I think we need to accept change, we can either fight with this gov't or work with, I see this as a genuine wish to work with farmers, just wait till town folk realise they will have to seperate sewage from storm water. There is a new movement in the States which I find really exciting, I don't know how it's going to work here but it's reductionist, it's solar capture it's less fertiliser and chemicals.

Those nutrient problems in the Canterbury need to be dealt with we need to look at new systems. I have lots of links but one was a farmer drawing water from the Ogallala aquifer. He had %60 reduction in water take and then only shallow bores. He had a long look at the problem, he added hose to his centre pivot so the sprinklers were on 18" of the ground, he then set his gps up to drill maize in a circle following the nozzle. So now the nozzle is in the maize following the rows, limiting evaporation and putting the water where it's needed. He did the same amount of land as the year before with water left over.

I wonder why they don't look at underground drip feeds. Get the water where its needed , without the evaporation losses.

it's really expensive and prone to damage. Lots in California.

Welcome to what others have to do. The forest industry has these setbacks (and wider) on all waterways - the proposals here are ultra light compared to the forestry NES and we don’t have animals. No compensation just get on with it. I would be thankful it’s so lenient.

Point taken about the setbacks, except to say that they go with the territory if one chooses to plant trees. You don't have the expense of a fence or the ongoing cost of maintenance.It seems to me that environmental considerations now trump everything. Property rights no longer count for anything -- government can do anything and take anything if it's done in the name of the environment. If they are permitted by the electorate to continue on that path nothing or no-one will be safe.

The environment is everything.

What redcows said. It staggers me to think that there are still those who cannot grasp that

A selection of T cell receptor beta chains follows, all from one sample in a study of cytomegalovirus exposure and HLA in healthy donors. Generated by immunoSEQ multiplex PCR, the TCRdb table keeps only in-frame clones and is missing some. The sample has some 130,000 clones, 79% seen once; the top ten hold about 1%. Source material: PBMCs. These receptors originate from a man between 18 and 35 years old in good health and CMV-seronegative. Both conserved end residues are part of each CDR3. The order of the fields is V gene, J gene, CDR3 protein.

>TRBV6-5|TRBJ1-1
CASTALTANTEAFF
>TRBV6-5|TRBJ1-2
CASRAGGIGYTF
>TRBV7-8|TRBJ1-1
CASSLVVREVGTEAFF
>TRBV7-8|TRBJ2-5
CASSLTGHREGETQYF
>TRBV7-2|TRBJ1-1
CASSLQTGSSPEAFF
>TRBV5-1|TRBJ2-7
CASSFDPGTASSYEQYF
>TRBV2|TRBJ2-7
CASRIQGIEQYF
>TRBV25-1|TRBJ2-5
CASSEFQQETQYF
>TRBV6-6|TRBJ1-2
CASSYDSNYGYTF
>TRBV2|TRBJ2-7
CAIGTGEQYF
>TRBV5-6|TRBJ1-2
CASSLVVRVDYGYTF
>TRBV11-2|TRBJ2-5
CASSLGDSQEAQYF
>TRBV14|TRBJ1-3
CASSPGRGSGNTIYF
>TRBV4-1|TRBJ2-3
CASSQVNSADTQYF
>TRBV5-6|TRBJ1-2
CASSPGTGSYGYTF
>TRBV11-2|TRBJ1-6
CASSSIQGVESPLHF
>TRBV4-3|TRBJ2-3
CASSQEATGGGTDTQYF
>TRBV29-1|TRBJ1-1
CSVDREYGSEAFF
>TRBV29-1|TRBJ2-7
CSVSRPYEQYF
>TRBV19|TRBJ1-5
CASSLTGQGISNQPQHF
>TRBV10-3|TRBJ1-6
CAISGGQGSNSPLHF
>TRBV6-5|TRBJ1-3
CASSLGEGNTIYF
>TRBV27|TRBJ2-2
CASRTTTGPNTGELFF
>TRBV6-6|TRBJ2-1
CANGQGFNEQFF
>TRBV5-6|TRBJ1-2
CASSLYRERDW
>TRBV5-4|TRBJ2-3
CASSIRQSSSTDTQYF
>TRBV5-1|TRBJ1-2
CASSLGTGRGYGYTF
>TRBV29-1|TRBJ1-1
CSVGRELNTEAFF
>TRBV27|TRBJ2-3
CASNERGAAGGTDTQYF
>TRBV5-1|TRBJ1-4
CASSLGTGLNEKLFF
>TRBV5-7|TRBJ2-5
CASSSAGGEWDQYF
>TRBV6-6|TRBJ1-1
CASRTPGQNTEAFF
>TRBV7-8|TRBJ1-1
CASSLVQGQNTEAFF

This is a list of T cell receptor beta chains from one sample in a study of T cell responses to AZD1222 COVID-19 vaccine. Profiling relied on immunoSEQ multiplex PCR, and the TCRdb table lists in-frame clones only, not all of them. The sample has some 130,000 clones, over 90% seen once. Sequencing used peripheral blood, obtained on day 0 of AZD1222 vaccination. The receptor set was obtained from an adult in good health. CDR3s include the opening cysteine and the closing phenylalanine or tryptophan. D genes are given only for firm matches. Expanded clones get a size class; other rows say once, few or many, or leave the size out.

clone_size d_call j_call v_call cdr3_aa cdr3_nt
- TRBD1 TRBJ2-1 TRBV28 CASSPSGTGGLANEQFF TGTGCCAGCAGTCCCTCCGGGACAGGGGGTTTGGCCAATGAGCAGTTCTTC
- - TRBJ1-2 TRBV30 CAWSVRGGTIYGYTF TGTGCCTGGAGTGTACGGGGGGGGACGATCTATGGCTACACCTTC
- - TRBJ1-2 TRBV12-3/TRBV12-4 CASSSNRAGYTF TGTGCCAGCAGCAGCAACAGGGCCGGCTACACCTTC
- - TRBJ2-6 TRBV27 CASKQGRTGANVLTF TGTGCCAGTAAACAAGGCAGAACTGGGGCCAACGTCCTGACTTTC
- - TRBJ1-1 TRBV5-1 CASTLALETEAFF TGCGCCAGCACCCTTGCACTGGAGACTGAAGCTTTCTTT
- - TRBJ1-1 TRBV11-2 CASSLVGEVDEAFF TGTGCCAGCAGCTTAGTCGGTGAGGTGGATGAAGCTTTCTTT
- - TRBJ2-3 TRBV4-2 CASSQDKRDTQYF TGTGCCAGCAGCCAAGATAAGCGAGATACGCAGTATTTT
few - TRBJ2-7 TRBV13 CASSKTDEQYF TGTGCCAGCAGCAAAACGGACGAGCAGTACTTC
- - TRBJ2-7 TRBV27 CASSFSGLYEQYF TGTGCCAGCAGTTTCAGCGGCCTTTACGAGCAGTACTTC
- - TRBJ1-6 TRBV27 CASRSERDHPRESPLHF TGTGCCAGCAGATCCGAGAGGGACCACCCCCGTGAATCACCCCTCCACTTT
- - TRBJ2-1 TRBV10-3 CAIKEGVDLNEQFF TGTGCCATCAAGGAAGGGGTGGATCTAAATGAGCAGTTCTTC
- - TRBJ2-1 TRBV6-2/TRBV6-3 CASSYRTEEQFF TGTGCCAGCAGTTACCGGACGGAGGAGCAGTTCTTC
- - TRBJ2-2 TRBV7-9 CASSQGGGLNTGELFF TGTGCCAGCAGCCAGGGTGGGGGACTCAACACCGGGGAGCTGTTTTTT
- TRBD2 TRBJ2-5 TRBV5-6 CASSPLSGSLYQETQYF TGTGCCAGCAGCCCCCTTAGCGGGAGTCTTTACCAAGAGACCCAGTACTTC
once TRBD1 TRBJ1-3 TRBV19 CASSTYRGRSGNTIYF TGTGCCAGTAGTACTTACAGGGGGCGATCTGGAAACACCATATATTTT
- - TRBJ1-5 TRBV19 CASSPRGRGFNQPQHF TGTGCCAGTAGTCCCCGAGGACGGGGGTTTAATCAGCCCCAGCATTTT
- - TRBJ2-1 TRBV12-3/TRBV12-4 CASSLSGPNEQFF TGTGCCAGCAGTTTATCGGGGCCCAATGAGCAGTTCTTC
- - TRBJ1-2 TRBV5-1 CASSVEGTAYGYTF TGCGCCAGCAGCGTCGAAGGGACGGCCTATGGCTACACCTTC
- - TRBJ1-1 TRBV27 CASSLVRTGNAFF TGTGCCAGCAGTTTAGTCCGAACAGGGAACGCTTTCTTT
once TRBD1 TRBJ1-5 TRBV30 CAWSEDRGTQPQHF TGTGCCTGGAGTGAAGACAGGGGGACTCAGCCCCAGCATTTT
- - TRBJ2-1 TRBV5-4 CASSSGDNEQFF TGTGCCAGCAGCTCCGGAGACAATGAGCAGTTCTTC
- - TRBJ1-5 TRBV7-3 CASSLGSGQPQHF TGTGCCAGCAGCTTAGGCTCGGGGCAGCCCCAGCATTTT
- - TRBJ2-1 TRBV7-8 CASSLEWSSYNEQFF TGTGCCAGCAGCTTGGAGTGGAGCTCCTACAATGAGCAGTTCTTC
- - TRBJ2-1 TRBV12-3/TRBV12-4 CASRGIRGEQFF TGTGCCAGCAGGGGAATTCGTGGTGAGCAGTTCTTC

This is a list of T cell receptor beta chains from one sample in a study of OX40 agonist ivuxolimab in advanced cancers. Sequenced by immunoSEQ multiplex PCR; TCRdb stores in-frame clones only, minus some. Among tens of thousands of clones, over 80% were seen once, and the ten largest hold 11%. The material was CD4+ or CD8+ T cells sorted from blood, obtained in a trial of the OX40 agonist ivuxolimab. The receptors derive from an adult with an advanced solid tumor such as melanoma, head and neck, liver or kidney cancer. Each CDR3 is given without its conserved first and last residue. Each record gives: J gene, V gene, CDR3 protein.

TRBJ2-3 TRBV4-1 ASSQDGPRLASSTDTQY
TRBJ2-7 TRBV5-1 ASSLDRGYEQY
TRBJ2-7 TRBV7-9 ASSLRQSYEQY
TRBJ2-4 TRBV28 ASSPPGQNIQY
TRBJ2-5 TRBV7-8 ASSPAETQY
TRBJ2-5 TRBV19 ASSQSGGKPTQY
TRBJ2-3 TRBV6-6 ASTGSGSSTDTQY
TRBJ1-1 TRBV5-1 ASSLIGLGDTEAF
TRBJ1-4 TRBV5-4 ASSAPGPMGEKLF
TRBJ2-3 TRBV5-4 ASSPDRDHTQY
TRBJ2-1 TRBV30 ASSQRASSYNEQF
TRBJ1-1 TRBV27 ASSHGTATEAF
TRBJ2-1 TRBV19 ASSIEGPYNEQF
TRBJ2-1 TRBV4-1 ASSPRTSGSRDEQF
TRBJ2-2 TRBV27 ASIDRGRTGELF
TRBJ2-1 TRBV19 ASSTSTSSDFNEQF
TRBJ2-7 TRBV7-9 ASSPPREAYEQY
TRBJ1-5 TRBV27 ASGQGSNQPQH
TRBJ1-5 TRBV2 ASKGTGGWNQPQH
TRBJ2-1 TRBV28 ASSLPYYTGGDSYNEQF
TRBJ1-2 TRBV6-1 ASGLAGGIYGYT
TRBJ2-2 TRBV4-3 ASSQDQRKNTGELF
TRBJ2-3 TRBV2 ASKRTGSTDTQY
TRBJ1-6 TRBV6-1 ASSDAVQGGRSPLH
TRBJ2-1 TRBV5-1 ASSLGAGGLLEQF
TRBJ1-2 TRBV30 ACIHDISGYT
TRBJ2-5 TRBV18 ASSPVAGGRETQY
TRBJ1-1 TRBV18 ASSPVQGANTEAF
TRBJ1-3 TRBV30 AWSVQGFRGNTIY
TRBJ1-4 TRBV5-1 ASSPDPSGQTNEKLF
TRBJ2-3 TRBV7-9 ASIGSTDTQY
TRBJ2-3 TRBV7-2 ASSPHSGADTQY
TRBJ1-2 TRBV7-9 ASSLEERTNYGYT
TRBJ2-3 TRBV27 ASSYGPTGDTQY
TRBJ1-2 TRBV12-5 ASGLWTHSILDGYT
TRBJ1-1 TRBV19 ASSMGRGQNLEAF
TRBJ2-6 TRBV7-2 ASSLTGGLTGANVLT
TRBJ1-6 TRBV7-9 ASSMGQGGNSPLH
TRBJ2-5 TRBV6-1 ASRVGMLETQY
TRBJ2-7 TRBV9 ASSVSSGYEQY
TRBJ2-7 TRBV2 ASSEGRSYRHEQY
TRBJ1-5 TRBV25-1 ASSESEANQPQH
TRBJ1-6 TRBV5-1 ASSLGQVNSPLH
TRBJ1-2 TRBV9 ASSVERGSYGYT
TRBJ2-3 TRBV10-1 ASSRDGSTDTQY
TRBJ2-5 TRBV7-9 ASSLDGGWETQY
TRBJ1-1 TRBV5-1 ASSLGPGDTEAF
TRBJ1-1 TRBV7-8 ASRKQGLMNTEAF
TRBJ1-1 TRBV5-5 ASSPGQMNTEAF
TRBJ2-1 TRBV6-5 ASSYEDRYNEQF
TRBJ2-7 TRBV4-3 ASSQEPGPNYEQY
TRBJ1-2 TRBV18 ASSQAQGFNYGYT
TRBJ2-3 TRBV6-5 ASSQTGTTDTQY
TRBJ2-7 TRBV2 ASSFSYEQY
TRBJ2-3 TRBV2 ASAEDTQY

Yep - the comments from the fellow with the nightcap belong in the history books.

We are over-using 'our environment', which really means we're drawing down resources and filling up sinks. You can't treat that as an either/or. It's a 100% underwrite.

Not being rude but “goes with the territory..” applies not only with trees, which have no nutrient runoff, but with any land use. No land use can get a free pass and this is the big culture change all land users have to get our heads around - people don’t want any more pollution and want to see it start to reduce in our waterways.

Guy Trafford you need to check out the - NPS
Although high level principles are largely agreed by most New Zealanders. The devil is in the detail of the National Policy Statement (NPS) water quality limits.

- the relevant details are as follows:
The NPS has a new bottom line for nitrogen in rivers at an annual median of 1.0 milligrams per litre of dissolved inorganic nitrogen (DIN) .

DIN is the sum of nitrite (NO2), nitrate (NO3) and ammonia (NH3).

All forms of nitrogen are measured in g/m3 (the same as mg/L) or parts per billion (ppb). 1 ppb = 0.001 g/m

The current NPS has 6.9mg/L as a bottom line for Nitrate-N this is greater than 1mg/L DIN (dissolved inorganic nitrogen) as the DIN is the sum of the nitrite, nitrate and ammonia.

What this means is no farming in NZ full stop

MFE and responsible minsters are being Disingenuous